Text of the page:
PUBLISHERS OF LITERARY FICTION SINCE 1983
‘Market Farm is a funny and clever depiction of economic life which raises the key social and moral questions as to whether the market should be the master, or the servant, of the people.’
Like Animal Farm, Market Farm is run by the pigs, although elections allow the other animals to decide whether the pink or blue porcine faction should be in charge. This benevolent pseudo-democracy is accepted by the populace, as “prosperity for all” is both promised and delivered. Enter the foxes who, after gaining the other animals’ trust, persuade the pigs that the farm is being run inefficiently, and introduce market forces, and an increasing number of exciting financial products, into play. While Animal Farm is a savage exposé of Soviet communism, Market Farm is more an explanation of the financial crash. Piggy politicians are in thrall to foxy bankers, while gullible farm animals follow their lead, believing all can be rich. It is a timely reminder of how we are all paying the price of austerity for gambling by the investment bankers who brought this country to its knees, with the collusion of pink and blue (and yellow) politicians, while most of the bankers and the politicians still live their well-heeled lives.Bradbury has worked in government, banking and public relations, and his debut novel deals with a subject he has seen from many sides. Lightly written, as an amusing (if sad) read rather than a rant, he pulls the reader along. He shows us the clever banker foxes fooling the self important politician pigs to introduce an ever more complex system of paper money and speculation, with frightened rabbits printing notes to order and blind moles verifying them. In thrall to market forces, the animals engage in a spree of buying the exotic and unnecessary. And, of course, the foxes persuade the pigs to privatise everything, using the line that the “ordinary animals” will be able to own their homes and land but, of course, the rich pigs and foxes can buy most of it. All this is seen through the eyes of Merlin, the Eeyore-like donkey, who distrusts the hype yet is quite the entrepreneur, and his friends Errol, the optimistic bull, and Lily, the ditsy and so easily confused chicken.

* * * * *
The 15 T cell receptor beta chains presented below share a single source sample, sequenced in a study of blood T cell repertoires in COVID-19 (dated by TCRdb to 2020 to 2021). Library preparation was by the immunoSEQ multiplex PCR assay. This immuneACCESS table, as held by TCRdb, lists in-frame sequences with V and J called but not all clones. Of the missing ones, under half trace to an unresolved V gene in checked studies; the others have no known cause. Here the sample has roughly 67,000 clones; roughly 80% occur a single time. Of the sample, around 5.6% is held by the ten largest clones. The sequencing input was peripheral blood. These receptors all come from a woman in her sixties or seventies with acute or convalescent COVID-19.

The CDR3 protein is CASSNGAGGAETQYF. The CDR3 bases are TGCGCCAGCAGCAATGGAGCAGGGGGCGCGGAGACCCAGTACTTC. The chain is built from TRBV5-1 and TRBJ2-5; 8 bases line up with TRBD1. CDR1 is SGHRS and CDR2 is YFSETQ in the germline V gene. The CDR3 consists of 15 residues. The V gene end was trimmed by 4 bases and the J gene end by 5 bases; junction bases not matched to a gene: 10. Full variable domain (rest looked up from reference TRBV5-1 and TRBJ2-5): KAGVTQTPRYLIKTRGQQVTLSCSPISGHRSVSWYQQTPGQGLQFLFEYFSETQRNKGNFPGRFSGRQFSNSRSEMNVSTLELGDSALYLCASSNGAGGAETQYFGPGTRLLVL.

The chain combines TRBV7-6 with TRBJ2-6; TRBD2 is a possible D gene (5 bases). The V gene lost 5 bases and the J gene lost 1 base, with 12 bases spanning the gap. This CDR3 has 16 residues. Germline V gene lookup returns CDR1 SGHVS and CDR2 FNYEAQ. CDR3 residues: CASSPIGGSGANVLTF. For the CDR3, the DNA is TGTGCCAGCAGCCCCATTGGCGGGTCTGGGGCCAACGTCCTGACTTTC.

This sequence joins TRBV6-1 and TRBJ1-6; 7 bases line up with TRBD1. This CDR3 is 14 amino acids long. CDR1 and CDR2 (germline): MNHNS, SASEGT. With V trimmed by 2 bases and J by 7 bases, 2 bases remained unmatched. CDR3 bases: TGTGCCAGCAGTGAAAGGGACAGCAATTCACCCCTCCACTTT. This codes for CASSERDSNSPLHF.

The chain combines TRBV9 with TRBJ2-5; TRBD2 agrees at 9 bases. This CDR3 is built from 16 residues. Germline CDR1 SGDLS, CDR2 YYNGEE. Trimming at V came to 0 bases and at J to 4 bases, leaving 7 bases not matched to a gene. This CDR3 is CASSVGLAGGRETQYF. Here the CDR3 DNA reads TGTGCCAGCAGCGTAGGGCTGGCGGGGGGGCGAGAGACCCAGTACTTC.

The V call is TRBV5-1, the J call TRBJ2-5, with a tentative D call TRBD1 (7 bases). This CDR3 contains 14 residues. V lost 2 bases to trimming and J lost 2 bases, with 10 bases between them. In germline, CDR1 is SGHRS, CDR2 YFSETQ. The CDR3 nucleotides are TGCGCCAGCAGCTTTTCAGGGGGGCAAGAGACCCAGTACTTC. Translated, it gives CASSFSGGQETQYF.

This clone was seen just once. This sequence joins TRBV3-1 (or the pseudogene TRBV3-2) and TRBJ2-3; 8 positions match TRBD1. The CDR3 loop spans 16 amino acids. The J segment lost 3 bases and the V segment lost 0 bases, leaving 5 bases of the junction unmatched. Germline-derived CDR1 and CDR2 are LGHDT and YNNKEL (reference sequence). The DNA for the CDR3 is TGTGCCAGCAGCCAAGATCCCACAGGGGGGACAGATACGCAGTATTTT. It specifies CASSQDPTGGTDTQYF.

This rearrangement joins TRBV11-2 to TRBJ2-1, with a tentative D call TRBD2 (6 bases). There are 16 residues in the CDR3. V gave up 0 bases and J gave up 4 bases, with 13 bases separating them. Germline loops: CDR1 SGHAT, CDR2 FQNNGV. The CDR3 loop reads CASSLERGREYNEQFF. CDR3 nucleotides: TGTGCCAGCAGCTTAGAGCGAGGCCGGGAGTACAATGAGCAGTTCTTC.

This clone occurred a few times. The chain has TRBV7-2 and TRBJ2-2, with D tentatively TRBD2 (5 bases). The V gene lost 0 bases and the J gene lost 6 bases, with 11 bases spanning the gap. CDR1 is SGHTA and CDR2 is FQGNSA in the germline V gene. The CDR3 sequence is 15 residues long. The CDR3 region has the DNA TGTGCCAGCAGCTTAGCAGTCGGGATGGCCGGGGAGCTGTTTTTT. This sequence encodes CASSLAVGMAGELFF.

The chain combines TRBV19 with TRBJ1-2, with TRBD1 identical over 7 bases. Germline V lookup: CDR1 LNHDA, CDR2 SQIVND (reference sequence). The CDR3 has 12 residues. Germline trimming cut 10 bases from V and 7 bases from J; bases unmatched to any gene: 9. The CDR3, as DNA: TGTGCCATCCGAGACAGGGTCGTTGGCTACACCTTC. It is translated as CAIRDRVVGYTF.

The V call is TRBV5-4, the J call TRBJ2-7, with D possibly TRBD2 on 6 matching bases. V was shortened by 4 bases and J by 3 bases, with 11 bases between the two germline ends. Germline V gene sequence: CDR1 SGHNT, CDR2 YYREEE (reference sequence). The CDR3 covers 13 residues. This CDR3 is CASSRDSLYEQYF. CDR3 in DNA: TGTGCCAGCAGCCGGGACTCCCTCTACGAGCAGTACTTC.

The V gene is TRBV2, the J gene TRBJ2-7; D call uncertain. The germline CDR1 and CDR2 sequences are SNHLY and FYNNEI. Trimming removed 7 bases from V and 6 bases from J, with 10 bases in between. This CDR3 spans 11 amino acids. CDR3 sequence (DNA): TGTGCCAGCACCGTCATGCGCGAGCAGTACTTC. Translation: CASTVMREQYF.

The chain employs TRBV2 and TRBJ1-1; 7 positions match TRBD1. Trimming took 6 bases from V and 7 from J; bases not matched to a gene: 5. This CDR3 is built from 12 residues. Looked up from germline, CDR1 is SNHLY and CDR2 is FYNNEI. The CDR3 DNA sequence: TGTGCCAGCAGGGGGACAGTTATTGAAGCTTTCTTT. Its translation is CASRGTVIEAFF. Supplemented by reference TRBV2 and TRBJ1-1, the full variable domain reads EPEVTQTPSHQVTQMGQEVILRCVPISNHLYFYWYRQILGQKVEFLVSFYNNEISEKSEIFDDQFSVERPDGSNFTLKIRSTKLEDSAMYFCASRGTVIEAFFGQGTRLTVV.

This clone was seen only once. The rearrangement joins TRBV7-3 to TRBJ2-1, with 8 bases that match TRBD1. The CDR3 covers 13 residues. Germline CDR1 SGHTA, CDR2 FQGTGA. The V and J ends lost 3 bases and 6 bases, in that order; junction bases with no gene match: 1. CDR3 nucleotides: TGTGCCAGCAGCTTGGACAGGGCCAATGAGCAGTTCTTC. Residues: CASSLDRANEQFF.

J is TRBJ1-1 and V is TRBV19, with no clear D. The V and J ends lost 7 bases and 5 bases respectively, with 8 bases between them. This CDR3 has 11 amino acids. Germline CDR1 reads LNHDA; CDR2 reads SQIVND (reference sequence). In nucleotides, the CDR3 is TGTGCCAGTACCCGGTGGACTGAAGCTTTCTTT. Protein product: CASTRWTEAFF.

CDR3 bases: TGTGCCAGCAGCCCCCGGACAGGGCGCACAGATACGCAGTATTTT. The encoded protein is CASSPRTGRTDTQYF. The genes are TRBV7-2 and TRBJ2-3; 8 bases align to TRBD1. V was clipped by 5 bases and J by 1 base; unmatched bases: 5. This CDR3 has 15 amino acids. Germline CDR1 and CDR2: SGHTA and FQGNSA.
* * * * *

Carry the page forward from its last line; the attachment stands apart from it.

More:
Market Farm should be a set text for all students of politics and economics.
“In a writing scene seemingly replete with only the self-absorbed personalist offerings of literary elites, Bradbury represents a welcome weather change towards re-engagement with the civic and social anxieties that are really on everyone's minds…This is a wise and funny book.”
"Market Farm would have made both Orwell and Swift proud. The four chapters from 'Playing Dominos' to 'The Harvest Pie' are as much brilliant displays of concision and imagery as they are devastating in their satire and caustic humour. The chilling joy of this book is the sharp knife of clarity the author wields. He spares none of us. He has mirrored the folly of our age, as Swift did the folly of his, and it's uncomfortable."
Many authors put small ideas into large books, Nicholas Bradbury did just the opposite: he put a great idea into a small book. His story is witty, masterful, deeply penetrating and wise. Market Farm is as timely a critique of present financial folly as was Orwell's narrative about the dead-end of totalitarian economics in its own day. Bradbury has presented us an excellent account of the current financial crisis in a concise and literary form.
Market Farm revisits and updates Animal Farm and without straying far from the original style and schema develops the story with sufficiently clever and well-crafted material to make this a highly readable, topical and important novel. The book could serve a secondary function as a primer to the financial world for the less enlightened.
Like Orwell's masterpiece from which it borrows so productively, Market Farm presents a serious intellectual argument in a form that is funny, wise and beautifully written.
“A rather remarkable reworking of the classic Orwell work, Animal Farm, with much food for thought for anyone questioning the market system as it operates today, all brought together in a very funny satire.”
Rana Mitter, Professor of the History and Politics of Modern China, University of Oxford, presenter BBC Nightwaves